At a series of meetings held by the Humboldt County Association of Governments on Thursday, attendees heard from consultants developing a “mobility-on-demand strategic development plan” for the county and provided input on priorities. The focus was on providing more convenient mobility for those with limited transportation access and bringing more riders into the existing bus system. The overall impact on the amount of driving in the county remains to be seen.

Weekly Street Story Update: Blue Lake Rancheria
People have been reporting hazards, collisions and near misses on and around the Blue Lake Rancheria. Reports are the first step to effective safety improvements! You can make your Street Story report here.

State Offering Money for “Clean Mobility”; Local Meeting Scheduled
A workshop is scheduled for November 22nd in Blue Lake to discuss a new state program that will offer grant money for “bikeshare, electric carshare, electric vanpool, and other zero-emissions shared mobility projects in disadvantaged and low-income communities around the state.”

State Officials Meet in Del Norte
The press from the meeting was all about Last Chance Grade – a critical project for the regional transportation system. But state transportation commissioners also heard about the long-running attempt by Caltrans and local officials to widen and straighten Highways 199 and 197 along the Smith River to allow interstate-sized trucks to drive that winding mountain route. And they heard from local critics (which includes CRTP) who oppose the project as an unsafe boondoggle.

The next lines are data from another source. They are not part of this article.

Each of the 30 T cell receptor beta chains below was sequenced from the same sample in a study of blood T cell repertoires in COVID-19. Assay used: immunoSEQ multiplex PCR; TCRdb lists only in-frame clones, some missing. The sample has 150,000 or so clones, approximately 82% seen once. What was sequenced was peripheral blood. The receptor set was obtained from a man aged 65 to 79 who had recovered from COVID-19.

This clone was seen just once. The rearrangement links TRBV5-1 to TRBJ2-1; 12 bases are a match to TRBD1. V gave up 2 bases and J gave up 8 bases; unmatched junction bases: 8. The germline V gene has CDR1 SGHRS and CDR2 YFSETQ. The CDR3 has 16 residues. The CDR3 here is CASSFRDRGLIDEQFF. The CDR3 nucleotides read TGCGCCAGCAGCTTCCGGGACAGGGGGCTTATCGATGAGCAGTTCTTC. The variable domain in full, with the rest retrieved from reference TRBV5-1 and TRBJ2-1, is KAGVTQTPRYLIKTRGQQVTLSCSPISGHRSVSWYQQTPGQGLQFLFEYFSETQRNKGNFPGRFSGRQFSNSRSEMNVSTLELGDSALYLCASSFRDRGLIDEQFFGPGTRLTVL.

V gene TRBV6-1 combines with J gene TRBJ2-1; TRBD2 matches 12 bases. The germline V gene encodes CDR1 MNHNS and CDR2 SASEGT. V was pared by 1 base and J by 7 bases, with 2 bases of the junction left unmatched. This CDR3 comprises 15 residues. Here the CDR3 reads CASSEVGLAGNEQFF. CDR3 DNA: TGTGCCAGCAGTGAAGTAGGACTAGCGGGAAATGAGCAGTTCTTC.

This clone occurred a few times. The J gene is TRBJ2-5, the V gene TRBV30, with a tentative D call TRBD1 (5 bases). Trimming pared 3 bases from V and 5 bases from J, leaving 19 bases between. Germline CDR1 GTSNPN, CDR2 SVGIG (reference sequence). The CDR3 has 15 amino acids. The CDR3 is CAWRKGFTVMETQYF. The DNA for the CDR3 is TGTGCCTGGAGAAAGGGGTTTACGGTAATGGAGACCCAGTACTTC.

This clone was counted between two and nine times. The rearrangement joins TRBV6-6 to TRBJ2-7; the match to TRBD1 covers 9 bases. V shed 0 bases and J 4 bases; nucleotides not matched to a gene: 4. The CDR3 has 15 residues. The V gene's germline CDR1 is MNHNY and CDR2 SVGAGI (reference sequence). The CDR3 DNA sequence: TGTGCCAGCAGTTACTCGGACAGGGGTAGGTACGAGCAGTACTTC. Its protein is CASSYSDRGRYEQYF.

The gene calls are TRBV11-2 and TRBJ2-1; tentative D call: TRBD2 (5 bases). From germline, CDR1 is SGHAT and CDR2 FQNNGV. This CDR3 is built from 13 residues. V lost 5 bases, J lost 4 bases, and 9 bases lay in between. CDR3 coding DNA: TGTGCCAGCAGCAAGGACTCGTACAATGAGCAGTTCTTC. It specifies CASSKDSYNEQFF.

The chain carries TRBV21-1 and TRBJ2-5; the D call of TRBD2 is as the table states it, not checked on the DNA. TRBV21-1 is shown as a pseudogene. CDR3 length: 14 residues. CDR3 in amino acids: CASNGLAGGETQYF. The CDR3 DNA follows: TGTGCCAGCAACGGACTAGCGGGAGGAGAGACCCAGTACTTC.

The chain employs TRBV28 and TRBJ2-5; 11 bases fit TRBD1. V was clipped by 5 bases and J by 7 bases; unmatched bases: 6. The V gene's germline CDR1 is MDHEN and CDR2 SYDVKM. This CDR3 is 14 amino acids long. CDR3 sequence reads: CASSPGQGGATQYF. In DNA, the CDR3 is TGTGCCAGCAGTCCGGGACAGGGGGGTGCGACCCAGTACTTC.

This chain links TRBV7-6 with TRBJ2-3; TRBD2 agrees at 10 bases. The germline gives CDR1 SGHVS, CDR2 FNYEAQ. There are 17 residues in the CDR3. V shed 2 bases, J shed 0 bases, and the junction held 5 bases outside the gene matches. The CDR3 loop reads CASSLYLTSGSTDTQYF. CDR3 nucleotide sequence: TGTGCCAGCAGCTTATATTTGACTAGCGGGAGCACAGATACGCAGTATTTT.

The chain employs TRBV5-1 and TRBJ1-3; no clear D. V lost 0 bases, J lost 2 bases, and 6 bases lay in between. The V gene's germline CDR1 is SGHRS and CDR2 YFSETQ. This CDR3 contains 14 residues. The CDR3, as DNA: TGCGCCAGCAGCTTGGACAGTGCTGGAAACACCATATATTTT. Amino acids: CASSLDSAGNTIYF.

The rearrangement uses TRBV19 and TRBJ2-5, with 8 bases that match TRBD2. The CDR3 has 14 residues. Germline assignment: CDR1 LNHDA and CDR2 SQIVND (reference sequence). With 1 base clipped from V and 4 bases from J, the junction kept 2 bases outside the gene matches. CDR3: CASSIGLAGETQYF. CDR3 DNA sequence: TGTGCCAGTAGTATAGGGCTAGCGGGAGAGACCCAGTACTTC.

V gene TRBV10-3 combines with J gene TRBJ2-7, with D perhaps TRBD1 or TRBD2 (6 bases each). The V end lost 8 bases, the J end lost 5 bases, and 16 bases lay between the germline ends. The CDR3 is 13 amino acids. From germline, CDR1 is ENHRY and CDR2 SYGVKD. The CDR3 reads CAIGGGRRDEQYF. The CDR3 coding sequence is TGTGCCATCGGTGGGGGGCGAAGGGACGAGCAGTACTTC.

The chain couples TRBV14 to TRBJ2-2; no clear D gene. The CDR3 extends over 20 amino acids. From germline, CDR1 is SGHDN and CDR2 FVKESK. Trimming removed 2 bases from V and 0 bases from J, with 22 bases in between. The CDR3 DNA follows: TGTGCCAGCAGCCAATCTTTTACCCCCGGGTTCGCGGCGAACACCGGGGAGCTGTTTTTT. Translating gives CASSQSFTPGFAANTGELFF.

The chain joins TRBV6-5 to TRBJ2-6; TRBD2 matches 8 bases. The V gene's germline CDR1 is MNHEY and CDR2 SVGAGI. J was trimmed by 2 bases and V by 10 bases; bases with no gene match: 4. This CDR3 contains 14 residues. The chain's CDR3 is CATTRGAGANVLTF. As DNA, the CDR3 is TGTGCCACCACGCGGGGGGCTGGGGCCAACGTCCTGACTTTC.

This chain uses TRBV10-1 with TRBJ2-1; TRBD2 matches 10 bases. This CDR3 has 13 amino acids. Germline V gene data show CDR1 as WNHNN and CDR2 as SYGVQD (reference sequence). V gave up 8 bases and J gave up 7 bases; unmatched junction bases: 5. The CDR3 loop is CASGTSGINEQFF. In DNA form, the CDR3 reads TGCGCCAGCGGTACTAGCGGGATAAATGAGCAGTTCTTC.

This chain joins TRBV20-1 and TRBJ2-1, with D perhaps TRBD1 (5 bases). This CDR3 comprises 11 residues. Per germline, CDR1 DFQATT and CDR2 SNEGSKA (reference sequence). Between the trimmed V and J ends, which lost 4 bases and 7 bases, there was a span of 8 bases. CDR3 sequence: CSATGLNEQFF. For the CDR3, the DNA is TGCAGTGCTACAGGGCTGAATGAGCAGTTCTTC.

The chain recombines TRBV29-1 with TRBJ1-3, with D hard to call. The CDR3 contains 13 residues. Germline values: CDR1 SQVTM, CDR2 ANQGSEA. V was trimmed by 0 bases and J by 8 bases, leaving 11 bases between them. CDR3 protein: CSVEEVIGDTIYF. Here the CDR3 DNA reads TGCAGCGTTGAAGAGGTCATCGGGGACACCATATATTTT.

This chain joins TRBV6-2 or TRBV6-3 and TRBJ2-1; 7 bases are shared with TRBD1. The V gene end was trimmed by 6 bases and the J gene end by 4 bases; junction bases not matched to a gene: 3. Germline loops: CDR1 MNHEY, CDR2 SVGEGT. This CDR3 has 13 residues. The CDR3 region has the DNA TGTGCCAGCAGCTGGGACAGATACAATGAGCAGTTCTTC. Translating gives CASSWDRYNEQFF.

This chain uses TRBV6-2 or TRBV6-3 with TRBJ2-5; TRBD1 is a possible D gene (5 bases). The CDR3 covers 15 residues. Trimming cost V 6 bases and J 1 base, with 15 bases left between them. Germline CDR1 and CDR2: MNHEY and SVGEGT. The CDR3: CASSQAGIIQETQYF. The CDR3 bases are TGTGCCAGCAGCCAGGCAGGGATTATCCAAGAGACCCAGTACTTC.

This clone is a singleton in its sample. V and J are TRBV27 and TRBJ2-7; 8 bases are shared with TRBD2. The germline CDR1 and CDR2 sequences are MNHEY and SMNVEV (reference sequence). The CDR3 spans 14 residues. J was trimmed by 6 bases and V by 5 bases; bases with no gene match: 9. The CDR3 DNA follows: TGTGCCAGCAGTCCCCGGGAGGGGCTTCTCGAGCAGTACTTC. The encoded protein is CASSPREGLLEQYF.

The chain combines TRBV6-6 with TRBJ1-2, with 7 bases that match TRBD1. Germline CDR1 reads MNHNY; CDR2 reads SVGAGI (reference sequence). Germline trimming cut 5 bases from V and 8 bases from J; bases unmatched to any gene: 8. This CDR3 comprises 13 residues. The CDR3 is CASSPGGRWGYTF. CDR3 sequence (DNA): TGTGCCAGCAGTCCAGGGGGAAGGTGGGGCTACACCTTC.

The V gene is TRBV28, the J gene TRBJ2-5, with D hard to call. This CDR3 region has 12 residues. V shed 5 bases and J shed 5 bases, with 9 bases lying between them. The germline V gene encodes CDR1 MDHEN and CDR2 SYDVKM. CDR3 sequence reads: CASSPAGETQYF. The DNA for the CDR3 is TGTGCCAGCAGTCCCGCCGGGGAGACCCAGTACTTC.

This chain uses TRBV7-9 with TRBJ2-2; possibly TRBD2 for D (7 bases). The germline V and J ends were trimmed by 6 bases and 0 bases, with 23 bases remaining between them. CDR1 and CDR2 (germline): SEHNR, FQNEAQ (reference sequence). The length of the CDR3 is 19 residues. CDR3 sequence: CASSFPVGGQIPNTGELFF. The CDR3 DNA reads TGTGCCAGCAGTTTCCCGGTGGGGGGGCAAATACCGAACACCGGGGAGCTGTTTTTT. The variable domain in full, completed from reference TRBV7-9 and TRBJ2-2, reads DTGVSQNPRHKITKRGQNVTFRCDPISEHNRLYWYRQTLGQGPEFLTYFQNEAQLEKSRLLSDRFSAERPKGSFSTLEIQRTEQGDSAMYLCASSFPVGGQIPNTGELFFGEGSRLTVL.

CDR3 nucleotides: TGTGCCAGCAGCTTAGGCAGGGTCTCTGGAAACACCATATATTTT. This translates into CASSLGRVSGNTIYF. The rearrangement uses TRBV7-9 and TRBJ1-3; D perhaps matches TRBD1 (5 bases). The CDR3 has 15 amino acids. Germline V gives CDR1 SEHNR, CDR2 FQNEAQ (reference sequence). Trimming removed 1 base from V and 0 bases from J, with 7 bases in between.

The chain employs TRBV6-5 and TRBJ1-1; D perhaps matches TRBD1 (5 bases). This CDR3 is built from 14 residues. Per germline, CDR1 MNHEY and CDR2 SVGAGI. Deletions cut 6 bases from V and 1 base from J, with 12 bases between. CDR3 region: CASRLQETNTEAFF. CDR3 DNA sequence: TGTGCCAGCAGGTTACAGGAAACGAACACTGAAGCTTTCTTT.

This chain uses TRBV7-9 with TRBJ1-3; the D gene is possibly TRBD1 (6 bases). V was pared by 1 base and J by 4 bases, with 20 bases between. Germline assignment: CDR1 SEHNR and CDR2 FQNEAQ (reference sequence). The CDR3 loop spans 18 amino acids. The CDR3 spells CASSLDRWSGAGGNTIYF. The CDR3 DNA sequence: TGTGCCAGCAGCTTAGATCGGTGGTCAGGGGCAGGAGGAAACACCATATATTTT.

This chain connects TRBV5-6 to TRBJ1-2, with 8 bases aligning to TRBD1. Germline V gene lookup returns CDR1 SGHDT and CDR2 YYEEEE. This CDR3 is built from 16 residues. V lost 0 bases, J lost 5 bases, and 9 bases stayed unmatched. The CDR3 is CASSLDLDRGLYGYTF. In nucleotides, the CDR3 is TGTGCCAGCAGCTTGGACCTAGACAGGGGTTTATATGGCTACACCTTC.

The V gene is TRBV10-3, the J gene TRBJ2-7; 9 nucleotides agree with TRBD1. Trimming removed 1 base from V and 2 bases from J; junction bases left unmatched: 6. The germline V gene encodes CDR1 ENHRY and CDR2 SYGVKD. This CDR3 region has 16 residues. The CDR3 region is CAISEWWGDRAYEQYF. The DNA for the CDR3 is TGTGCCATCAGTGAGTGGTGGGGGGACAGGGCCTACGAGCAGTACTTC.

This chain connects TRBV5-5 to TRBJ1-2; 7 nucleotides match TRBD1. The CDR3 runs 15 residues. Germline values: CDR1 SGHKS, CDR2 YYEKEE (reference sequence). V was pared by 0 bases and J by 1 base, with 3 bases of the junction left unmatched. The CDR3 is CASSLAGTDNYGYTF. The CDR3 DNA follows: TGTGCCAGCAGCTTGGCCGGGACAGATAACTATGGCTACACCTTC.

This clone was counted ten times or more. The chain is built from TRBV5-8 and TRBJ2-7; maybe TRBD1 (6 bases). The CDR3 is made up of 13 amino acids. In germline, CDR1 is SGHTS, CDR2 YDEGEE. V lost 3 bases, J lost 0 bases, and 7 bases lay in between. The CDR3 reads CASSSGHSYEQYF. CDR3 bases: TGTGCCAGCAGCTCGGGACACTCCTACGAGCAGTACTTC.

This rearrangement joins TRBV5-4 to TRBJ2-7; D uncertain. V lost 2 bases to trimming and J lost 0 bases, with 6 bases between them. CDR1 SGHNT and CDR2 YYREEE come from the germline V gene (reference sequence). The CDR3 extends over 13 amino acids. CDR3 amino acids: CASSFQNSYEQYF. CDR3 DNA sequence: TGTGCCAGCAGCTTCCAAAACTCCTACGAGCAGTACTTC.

State Task Force Looks at Speed Limits, Road Design
Will the long and winding road to change ever lead to slower, safer streets?

The Collector is CRTP’s weekly transportation news roundup, published every Friday. We focus on North Coast news, but we also include relevant state, national and international transportation news – plus other items that we just find kind of interesting! To submit items for consideration, email colin@transportationpriorities.org.

Changes Coming to Long-Distance Bus Service in Humboldt

Guest Post for CRTP by John Webb

Editor’s Note: John Webb represents Humboldt County on the San Joaquin Joint Powers Authority Rail Committee. Wondering why Humboldt County has a representative on a Central Valley railroad agency? Read on!


The San Joaquin Joint Powers Authority (SJJPA) Rail Committee is a citizen advisory committee to the decision-making SJJPA Board. The SJJPA is the public agency responsible, in partnership with Amtrak and other agencies, for the operation and management of the Amtrak Thruway Buses that connect Humboldt County with the rest of California’s bus and train network.